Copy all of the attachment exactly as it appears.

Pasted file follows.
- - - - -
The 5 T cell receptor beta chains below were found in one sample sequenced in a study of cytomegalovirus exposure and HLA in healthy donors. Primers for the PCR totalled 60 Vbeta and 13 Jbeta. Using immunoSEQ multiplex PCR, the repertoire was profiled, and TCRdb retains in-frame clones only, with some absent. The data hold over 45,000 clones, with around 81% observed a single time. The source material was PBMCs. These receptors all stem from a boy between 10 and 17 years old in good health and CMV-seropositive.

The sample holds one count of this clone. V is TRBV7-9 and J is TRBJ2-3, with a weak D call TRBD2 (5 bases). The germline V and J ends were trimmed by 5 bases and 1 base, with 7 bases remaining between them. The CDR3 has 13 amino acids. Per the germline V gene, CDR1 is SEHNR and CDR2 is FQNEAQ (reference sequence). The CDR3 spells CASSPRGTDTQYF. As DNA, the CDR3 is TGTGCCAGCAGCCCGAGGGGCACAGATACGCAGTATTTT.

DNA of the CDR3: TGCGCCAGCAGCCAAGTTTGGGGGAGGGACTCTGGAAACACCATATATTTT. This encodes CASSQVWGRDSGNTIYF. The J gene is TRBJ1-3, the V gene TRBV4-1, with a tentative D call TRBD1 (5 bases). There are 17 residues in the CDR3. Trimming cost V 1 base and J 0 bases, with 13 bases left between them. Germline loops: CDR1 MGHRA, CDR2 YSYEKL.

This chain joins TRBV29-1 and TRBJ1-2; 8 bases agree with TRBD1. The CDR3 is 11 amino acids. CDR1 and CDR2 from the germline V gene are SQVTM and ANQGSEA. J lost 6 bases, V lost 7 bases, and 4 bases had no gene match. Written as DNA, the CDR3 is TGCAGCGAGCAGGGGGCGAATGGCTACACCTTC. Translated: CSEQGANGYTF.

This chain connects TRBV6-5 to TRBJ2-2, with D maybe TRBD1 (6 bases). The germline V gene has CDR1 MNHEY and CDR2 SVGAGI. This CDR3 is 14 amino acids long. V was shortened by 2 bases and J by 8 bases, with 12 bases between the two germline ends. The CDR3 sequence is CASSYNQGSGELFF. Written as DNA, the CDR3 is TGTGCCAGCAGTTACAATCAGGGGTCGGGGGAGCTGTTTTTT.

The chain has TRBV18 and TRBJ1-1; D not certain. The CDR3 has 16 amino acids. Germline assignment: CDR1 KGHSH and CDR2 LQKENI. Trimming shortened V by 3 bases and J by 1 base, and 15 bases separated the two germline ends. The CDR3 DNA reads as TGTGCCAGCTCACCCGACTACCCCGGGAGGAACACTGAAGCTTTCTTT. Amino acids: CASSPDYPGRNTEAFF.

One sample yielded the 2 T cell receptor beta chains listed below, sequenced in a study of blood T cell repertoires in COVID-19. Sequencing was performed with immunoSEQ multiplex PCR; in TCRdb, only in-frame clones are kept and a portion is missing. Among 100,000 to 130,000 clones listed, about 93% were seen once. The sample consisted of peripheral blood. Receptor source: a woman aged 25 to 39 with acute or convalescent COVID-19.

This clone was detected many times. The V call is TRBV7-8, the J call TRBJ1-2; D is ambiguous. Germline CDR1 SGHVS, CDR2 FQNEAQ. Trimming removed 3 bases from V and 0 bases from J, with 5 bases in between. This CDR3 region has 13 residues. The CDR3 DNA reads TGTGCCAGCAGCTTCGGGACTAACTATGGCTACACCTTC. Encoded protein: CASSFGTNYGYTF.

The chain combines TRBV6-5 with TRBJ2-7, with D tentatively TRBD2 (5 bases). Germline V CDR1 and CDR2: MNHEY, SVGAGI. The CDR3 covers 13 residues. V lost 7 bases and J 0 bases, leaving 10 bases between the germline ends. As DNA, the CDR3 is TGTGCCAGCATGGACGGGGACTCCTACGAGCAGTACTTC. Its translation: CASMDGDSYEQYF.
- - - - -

The 5 T cell receptor beta chains below were found in one sample sequenced in a study of cytomegalovirus exposure and HLA in healthy donors. Primers for the PCR totalled 60 Vbeta and 13 Jbeta. Using immunoSEQ multiplex PCR, the repertoire was profiled, and TCRdb retains in-frame clones only, with some absent. The data hold over 45,000 clones, with around 81% observed a single time. The source material was PBMCs. These receptors all stem from a boy between 10 and 17 years old in good health and CMV-seropositive.

The sample holds one count of this clone. V is TRBV7-9 and J is TRBJ2-3, with a weak D call TRBD2 (5 bases). The germline V and J ends were trimmed by 5 bases and 1 base, with 7 bases remaining between them. The CDR3 has 13 amino acids. Per the germline V gene, CDR1 is SEHNR and CDR2 is FQNEAQ (reference sequence). The CDR3 spells CASSPRGTDTQYF. As DNA, the CDR3 is TGTGCCAGCAGCCCGAGGGGCACAGATACGCAGTATTTT.

DNA of the CDR3: TGCGCCAGCAGCCAAGTTTGGGGGAGGGACTCTGGAAACACCATATATTTT. This encodes CASSQVWGRDSGNTIYF. The J gene is TRBJ1-3, the V gene TRBV4-1, with a tentative D call TRBD1 (5 bases). There are 17 residues in the CDR3. Trimming cost V 1 base and J 0 bases, with 13 bases left between them. Germline loops: CDR1 MGHRA, CDR2 YSYEKL.

This chain joins TRBV29-1 and TRBJ1-2; 8 bases agree with TRBD1. The CDR3 is 11 amino acids. CDR1 and CDR2 from the germline V gene are SQVTM and ANQGSEA. J lost 6 bases, V lost 7 bases, and 4 bases had no gene match. Written as DNA, the CDR3 is TGCAGCGAGCAGGGGGCGAATGGCTACACCTTC. Translated: CSEQGANGYTF.

This chain connects TRBV6-5 to TRBJ2-2, with D maybe TRBD1 (6 bases). The germline V gene has CDR1 MNHEY and CDR2 SVGAGI. This CDR3 is 14 amino acids long. V was shortened by 2 bases and J by 8 bases, with 12 bases between the two germline ends. The CDR3 sequence is CASSYNQGSGELFF. Written as DNA, the CDR3 is TGTGCCAGCAGTTACAATCAGGGGTCGGGGGAGCTGTTTTTT.

The chain has TRBV18 and TRBJ1-1; D not certain. The CDR3 has 16 amino acids. Germline assignment: CDR1 KGHSH and CDR2 LQKENI. Trimming shortened V by 3 bases and J by 1 base, and 15 bases separated the two germline ends. The CDR3 DNA reads as TGTGCCAGCTCACCCGACTACCCCGGGAGGAACACTGAAGCTTTCTTT. Amino acids: CASSPDYPGRNTEAFF.

One sample yielded the 2 T cell receptor beta chains listed below, sequenced in a study of blood T cell repertoires in COVID-19. Sequencing was performed with immunoSEQ multiplex PCR; in TCRdb, only in-frame clones are kept and a portion is missing. Among 100,000 to 130,000 clones listed, about 93% were seen once. The sample consisted of peripheral blood. Receptor source: a woman aged 25 to 39 with acute or convalescent COVID-19.

This clone was detected many times. The V call is TRBV7-8, the J call TRBJ1-2; D is ambiguous. Germline CDR1 SGHVS, CDR2 FQNEAQ. Trimming removed 3 bases from V and 0 bases from J, with 5 bases in between. This CDR3 region has 13 residues. The CDR3 DNA reads TGTGCCAGCAGCTTCGGGACTAACTATGGCTACACCTTC. Encoded protein: CASSFGTNYGYTF.

The chain combines TRBV6-5 with TRBJ2-7, with D tentatively TRBD2 (5 bases). Germline V CDR1 and CDR2: MNHEY, SVGAGI. The CDR3 covers 13 residues. V lost 7 bases and J 0 bases, leaving 10 bases between the germline ends. As DNA, the CDR3 is TGTGCCAGCATGGACGGGGACTCCTACGAGCAGTACTTC. Its translation: CASMDGDSYEQYF.